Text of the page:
Bioethicist: Health workers must get H1N1 vaccine

On, University of Pennsylvania bioethics professor Arthur Caplan takes a tough stand on flu vaccines for health professionals, imploring them to stop “whining” and “moaning.” “Doctors, nurses, respiratory therapists, nurses’ aides, and anyone else who has regular contact with patients ought to be required to get a flu shot or find another line of work,” Caplan writes. According to Caplan, a 100 percent workers’ vaccination rate can cut patient flu deaths and worker sick days by about 40 percent, and thus health workers who claim mandated flu shots are an infringement of their rights are forgetting a key ethical tenet of their profession, that they put the interests of the patient above their own.


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It’s the idea of rights infringement that really sets Caplan off:

Excuse me? What rights might those be? The right to infect your patient and kill them? The right to create havoc in the health care workforce if swine flu hits hard? The right to ignore all the evidence of safety and efficacy of vaccines thus continuing to promulgate an irrational fear on the part of the public of the best protection babies, pregnant women, the elderly and the frail have against the flu? Those rights?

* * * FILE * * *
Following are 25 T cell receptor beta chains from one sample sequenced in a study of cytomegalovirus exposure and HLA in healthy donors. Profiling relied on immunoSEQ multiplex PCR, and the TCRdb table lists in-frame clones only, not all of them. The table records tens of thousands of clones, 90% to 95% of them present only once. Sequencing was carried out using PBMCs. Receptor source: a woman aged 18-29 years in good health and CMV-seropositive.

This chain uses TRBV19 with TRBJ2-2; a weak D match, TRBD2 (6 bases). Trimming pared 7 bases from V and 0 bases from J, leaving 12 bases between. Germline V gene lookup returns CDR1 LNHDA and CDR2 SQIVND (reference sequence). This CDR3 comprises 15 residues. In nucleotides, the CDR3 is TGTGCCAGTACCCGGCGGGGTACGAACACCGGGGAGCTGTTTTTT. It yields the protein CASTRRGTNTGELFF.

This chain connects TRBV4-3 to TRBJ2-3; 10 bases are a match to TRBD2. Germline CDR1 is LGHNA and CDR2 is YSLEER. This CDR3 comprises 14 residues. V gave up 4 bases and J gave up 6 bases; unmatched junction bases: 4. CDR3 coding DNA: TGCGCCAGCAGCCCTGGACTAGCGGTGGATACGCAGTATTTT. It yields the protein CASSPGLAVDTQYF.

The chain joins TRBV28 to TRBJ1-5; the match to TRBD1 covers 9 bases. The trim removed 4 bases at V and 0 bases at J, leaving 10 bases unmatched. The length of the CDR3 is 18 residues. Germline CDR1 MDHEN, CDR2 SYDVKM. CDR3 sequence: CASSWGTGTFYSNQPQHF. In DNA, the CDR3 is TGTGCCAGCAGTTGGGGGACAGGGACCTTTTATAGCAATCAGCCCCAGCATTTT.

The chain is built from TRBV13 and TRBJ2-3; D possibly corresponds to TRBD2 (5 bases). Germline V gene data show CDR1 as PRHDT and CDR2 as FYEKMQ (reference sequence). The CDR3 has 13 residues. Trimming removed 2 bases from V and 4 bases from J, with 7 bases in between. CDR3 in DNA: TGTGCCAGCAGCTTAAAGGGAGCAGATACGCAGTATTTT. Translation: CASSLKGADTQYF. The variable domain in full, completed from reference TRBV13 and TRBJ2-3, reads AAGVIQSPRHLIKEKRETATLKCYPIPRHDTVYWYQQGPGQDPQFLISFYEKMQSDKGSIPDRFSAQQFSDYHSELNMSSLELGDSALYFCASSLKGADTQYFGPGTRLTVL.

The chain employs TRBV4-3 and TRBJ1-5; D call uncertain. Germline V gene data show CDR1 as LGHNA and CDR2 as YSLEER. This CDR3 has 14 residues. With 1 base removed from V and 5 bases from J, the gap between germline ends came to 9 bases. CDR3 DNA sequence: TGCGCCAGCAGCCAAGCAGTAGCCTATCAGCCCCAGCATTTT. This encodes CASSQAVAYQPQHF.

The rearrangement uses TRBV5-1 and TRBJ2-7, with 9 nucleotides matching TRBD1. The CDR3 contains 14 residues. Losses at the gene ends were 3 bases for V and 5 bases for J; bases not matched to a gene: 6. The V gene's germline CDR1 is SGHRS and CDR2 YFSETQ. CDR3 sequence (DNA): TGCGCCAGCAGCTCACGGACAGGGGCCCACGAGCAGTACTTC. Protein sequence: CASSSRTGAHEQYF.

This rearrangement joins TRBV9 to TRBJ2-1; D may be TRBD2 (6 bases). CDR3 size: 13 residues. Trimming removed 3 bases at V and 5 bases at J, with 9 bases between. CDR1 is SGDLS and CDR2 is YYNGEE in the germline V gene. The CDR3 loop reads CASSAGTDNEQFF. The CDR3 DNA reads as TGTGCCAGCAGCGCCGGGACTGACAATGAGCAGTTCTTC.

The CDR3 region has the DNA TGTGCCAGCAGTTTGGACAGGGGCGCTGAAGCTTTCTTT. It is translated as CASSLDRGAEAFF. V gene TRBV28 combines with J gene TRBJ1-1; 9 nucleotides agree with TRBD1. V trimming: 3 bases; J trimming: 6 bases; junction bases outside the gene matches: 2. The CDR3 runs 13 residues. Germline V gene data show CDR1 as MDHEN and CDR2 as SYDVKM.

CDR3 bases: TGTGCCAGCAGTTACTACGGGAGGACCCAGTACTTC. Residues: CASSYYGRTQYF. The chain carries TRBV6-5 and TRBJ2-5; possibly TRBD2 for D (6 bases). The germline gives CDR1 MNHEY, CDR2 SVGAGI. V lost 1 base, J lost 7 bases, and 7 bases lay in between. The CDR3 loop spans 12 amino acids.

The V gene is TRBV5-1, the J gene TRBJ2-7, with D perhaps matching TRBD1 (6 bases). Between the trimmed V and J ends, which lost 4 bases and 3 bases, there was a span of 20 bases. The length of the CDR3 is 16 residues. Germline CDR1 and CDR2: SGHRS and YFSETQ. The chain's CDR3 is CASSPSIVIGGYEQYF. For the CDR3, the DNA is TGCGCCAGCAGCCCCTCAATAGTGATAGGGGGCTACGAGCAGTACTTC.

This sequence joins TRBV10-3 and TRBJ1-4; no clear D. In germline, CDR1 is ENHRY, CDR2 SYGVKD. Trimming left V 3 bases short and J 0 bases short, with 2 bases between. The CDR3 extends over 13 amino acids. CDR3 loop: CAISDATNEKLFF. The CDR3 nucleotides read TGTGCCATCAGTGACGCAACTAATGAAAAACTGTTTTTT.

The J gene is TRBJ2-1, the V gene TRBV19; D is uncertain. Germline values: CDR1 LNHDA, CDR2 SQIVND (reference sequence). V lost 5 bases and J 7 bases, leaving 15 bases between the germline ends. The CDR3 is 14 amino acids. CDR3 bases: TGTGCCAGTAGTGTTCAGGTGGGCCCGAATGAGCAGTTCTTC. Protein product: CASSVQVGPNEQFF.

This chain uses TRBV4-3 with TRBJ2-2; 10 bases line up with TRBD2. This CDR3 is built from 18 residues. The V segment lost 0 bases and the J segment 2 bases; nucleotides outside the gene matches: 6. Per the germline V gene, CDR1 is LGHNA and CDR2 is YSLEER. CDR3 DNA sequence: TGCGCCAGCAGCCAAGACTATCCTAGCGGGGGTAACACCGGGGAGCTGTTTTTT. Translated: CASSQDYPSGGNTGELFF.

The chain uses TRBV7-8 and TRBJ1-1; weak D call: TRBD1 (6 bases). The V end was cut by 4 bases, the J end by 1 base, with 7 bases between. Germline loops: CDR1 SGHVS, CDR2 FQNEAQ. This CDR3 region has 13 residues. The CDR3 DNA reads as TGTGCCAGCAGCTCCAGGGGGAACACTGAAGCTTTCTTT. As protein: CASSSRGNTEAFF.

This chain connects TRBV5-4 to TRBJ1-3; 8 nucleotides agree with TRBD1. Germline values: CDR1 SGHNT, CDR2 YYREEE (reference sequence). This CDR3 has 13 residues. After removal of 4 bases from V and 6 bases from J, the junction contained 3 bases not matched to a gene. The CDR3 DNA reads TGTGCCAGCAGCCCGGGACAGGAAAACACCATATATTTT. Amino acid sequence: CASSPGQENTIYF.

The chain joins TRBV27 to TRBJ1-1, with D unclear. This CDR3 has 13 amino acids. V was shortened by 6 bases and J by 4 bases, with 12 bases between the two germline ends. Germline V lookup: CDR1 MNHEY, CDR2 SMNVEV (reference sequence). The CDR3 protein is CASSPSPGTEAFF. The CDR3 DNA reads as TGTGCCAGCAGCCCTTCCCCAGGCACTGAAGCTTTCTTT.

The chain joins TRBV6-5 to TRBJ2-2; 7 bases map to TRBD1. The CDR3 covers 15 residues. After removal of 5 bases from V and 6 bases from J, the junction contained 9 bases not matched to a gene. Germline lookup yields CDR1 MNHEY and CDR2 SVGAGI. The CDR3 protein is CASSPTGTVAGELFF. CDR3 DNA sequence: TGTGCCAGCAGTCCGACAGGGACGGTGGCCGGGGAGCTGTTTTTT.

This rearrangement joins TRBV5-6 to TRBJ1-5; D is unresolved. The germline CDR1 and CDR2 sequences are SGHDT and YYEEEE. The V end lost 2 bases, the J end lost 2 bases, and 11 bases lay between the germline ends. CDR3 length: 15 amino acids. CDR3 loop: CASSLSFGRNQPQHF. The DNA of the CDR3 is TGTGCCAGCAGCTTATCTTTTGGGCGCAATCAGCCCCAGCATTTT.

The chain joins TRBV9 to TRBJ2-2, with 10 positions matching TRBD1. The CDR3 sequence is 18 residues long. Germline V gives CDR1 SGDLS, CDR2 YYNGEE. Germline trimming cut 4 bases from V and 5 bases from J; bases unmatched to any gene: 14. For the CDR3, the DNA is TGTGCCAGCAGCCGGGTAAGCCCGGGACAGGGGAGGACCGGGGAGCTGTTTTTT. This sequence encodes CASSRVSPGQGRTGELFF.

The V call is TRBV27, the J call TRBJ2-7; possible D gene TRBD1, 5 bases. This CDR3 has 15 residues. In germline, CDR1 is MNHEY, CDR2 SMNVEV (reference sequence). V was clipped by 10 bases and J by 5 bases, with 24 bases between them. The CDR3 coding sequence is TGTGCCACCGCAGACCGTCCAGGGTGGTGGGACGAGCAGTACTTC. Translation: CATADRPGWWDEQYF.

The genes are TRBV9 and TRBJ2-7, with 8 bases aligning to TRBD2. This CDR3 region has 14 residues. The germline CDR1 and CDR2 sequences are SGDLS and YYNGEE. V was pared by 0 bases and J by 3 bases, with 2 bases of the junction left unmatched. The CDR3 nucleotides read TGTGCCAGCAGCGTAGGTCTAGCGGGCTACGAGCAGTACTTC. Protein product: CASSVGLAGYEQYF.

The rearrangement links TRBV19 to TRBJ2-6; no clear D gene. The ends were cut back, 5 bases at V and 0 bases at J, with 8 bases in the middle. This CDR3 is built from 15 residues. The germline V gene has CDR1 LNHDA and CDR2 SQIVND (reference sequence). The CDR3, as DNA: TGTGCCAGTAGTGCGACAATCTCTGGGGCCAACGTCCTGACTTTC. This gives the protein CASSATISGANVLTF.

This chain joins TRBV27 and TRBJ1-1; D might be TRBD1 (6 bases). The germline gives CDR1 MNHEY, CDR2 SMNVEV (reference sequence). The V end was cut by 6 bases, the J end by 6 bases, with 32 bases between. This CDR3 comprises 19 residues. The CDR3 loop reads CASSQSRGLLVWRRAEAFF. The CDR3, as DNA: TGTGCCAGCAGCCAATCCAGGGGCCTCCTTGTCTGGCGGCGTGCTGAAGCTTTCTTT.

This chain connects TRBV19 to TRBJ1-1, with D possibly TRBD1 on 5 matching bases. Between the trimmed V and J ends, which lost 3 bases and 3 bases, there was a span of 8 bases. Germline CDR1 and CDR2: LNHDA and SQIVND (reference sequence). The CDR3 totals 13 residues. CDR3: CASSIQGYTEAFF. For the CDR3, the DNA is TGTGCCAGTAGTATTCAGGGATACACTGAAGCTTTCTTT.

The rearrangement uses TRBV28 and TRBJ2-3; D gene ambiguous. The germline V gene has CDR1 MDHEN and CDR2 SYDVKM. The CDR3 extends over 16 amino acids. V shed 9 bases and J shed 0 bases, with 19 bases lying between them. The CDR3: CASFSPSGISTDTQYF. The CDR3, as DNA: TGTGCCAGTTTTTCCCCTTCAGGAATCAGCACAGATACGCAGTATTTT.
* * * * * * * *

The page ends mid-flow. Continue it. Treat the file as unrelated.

Caplan’s a fellow and former associate director of the Hastings Center, a nonpartisan bioethics think tank.


A just-released survey conducted by the American Society of Health-System Pharmacists finds that health workers are asking pharmacists the same questions (PDF) that patients are asking:

  • Is the H1N1 vaccine safe? (Patients: 52%, Hospital Employees: 54%)
  • Do I need to get the H1N1 vaccine? (Patients: 33%, Hospital Employees: 43%)
  • Will there be enough H1N1 vaccine to around? (Patients: 27%, Hospital Employees: 27%)

The ASHP also says that “While pharmacists are authorized to administer vaccinations to adults [in most states], the survey also finds that most hospitals are not planning to utilize pharmacists for this service. ” The organization – made up of 35,000 members who include pharmacists, pharmacy technicians and pharmacy students – is encouraging hospitals and health systems to use  pharmacists to administer vaccines to increase vaccination rates. The survey also looks at other H1N1 influenza preparedness issues as well.

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